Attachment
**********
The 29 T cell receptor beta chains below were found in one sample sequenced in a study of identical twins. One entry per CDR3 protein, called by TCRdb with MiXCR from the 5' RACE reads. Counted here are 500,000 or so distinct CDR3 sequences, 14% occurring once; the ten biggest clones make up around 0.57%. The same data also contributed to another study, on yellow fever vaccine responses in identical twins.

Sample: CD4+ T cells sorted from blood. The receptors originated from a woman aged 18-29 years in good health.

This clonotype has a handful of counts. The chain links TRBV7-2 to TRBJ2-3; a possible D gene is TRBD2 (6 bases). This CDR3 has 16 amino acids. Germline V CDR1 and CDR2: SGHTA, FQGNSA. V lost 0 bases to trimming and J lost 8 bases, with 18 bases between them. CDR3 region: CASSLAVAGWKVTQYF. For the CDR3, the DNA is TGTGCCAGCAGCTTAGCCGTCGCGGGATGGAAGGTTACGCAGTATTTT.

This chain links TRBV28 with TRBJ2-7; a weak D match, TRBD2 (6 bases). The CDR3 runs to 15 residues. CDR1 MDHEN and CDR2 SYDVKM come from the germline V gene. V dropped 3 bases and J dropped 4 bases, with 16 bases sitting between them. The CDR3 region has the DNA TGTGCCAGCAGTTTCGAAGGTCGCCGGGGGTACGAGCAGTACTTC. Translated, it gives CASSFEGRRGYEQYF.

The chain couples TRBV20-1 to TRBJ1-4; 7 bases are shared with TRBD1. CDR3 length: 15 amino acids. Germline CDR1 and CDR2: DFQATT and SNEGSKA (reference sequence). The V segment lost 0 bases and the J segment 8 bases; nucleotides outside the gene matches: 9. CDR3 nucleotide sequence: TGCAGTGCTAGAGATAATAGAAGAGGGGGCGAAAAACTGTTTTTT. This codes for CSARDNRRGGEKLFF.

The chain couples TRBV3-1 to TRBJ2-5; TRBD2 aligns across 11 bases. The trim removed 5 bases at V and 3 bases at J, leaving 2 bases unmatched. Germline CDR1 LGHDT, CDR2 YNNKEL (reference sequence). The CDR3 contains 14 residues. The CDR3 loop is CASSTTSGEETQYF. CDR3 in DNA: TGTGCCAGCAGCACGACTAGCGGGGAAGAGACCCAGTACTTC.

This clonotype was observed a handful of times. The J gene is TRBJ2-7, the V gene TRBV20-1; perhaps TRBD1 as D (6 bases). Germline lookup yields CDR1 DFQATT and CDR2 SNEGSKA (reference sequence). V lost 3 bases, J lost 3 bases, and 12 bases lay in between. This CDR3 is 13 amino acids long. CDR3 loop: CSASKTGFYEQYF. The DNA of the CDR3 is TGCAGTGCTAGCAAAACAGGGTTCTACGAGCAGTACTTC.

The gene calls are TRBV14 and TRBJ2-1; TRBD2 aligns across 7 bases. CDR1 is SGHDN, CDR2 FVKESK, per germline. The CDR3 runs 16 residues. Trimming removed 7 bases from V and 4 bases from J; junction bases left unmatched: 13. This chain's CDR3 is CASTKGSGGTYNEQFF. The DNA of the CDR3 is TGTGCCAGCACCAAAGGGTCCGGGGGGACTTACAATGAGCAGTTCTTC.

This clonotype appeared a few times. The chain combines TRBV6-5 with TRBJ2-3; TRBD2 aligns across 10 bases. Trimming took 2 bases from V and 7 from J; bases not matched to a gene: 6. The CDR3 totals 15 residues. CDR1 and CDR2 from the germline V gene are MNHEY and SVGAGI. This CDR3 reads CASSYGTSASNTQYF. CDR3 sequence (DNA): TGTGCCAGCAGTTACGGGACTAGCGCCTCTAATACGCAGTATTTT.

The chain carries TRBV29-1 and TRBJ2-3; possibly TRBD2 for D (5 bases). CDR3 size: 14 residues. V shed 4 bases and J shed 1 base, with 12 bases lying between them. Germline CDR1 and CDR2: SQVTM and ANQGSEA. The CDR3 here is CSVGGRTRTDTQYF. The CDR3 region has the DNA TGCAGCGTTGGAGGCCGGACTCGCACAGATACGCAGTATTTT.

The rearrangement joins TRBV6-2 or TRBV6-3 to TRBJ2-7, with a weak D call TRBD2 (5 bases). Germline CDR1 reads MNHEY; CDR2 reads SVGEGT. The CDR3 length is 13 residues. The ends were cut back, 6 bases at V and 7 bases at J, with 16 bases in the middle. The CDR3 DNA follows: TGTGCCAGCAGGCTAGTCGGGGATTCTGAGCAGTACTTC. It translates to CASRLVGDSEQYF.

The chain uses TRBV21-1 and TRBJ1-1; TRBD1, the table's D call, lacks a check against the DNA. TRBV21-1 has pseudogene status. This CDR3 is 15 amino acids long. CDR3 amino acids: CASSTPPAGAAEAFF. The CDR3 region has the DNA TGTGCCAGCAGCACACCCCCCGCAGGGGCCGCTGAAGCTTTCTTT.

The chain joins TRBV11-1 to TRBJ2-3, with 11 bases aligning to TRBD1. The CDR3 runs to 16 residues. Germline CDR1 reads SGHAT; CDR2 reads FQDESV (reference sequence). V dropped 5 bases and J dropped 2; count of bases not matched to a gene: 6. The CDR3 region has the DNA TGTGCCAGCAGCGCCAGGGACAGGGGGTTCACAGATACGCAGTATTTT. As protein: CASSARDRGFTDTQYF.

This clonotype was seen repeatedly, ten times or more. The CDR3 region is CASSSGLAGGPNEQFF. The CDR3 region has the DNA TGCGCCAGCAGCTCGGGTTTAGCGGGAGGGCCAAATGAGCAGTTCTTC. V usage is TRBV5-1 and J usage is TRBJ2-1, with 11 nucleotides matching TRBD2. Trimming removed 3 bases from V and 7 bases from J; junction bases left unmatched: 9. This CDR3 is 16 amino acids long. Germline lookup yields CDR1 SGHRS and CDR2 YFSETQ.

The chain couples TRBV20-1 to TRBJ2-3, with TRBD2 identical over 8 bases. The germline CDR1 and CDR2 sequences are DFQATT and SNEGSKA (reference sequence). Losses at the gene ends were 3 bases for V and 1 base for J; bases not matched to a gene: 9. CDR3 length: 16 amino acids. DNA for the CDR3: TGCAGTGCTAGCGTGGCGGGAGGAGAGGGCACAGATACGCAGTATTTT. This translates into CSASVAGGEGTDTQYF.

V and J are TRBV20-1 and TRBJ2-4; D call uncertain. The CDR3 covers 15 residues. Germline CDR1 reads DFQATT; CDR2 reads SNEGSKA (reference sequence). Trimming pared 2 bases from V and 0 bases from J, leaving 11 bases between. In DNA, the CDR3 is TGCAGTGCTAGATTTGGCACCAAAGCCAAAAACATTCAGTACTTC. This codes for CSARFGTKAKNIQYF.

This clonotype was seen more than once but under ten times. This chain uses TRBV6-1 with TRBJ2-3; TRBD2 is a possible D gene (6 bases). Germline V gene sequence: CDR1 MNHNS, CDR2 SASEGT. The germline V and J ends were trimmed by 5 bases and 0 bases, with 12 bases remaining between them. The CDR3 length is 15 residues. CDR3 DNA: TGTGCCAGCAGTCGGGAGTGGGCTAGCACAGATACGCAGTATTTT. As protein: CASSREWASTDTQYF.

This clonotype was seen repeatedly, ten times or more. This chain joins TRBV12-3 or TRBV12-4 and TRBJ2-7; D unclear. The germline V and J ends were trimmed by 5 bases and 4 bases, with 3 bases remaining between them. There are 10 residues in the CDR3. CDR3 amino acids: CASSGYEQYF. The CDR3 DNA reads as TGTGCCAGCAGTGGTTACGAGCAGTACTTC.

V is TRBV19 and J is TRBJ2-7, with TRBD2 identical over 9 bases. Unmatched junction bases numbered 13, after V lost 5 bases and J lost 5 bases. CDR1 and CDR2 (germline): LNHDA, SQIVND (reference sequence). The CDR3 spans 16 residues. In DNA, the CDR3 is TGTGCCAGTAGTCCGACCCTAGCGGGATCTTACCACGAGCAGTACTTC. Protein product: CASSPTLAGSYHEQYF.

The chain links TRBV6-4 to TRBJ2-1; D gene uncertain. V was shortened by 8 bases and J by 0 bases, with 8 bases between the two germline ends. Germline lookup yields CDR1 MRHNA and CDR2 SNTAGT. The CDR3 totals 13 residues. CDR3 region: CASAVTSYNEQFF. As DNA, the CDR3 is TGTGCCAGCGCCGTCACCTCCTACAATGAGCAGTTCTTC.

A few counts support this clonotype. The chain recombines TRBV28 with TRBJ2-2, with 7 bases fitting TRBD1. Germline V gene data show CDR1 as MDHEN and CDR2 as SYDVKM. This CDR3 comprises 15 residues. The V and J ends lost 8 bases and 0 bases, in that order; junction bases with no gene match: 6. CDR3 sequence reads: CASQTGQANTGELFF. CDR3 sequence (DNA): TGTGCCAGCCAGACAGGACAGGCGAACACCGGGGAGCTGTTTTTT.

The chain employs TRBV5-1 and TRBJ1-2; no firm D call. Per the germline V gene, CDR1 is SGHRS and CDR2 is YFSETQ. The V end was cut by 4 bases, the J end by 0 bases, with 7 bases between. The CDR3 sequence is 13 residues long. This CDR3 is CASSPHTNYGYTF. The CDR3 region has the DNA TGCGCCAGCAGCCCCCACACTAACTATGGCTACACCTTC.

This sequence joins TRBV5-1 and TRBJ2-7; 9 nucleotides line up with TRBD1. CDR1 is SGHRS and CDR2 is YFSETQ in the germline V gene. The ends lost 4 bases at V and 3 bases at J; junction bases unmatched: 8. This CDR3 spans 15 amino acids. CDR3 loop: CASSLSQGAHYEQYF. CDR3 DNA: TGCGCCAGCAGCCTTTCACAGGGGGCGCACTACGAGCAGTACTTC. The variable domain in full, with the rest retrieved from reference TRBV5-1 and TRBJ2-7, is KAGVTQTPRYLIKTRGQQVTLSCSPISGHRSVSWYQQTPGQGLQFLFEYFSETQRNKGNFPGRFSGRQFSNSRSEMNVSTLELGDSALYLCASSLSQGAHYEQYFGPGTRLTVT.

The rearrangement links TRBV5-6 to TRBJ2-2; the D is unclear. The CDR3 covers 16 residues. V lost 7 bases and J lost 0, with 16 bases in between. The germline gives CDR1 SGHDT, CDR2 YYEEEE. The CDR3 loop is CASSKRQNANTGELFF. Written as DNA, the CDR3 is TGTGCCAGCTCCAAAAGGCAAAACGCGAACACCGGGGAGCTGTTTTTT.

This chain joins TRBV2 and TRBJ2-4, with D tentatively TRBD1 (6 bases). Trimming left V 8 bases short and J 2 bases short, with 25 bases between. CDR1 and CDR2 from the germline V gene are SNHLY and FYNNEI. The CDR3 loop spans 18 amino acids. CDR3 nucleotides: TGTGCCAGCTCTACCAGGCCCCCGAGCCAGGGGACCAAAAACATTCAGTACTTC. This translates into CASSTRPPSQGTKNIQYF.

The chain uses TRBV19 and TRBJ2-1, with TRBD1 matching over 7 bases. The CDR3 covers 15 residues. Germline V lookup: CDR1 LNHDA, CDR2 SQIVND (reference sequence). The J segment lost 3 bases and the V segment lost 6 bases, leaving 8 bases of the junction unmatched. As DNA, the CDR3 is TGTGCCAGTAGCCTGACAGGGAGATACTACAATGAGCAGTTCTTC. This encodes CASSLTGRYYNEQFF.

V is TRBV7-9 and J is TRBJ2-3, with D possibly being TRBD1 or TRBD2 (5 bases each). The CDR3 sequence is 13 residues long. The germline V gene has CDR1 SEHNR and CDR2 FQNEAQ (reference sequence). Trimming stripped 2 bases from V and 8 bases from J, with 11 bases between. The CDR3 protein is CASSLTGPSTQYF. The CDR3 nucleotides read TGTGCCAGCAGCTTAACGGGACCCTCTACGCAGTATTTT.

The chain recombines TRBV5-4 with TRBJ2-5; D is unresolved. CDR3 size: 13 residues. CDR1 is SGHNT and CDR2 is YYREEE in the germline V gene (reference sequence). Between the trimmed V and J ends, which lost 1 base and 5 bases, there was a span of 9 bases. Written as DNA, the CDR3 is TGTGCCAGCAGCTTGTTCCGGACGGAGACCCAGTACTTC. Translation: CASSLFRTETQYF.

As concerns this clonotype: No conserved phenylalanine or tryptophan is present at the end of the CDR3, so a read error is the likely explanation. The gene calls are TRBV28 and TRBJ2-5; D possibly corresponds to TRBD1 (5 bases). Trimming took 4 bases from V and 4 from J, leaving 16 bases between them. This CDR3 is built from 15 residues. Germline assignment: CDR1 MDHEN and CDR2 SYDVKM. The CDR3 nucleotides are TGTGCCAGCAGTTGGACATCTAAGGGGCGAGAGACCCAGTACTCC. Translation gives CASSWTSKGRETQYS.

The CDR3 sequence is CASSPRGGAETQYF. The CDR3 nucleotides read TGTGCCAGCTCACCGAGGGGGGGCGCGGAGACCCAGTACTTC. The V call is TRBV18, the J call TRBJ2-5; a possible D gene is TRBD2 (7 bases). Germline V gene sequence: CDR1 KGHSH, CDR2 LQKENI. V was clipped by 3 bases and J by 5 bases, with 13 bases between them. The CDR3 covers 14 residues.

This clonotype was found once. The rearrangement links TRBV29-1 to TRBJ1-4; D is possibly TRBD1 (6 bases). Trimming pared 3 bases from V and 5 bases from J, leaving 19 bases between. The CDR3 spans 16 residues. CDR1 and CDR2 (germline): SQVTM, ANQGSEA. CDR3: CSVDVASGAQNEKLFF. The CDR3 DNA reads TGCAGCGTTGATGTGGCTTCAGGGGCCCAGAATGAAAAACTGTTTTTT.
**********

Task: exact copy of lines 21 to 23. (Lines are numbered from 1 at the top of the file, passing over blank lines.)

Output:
A few counts support this clonotype. The chain recombines TRBV28 with TRBJ2-2, with 7 bases fitting TRBD1. Germline V gene data show CDR1 as MDHEN and CDR2 as SYDVKM. This CDR3 comprises 15 residues. The V and J ends lost 8 bases and 0 bases, in that order; junction bases with no gene match: 6. CDR3 sequence reads: CASQTGQANTGELFF. CDR3 sequence (DNA): TGTGCCAGCCAGACAGGACAGGCGAACACCGGGGAGCTGTTTTTT.

The chain employs TRBV5-1 and TRBJ1-2; no firm D call. Per the germline V gene, CDR1 is SGHRS and CDR2 is YFSETQ. The V end was cut by 4 bases, the J end by 0 bases, with 7 bases between. The CDR3 sequence is 13 residues long. This CDR3 is CASSPHTNYGYTF. The CDR3 region has the DNA TGCGCCAGCAGCCCCCACACTAACTATGGCTACACCTTC.

This sequence joins TRBV5-1 and TRBJ2-7; 9 nucleotides line up with TRBD1. CDR1 is SGHRS and CDR2 is YFSETQ in the germline V gene. The ends lost 4 bases at V and 3 bases at J; junction bases unmatched: 8. This CDR3 spans 15 amino acids. CDR3 loop: CASSLSQGAHYEQYF. CDR3 DNA: TGCGCCAGCAGCCTTTCACAGGGGGCGCACTACGAGCAGTACTTC. The variable domain in full, with the rest retrieved from reference TRBV5-1 and TRBJ2-7, is KAGVTQTPRYLIKTRGQQVTLSCSPISGHRSVSWYQQTPGQGLQFLFEYFSETQRNKGNFPGRFSGRQFSNSRSEMNVSTLELGDSALYLCASSLSQGAHYEQYFGPGTRLTVT.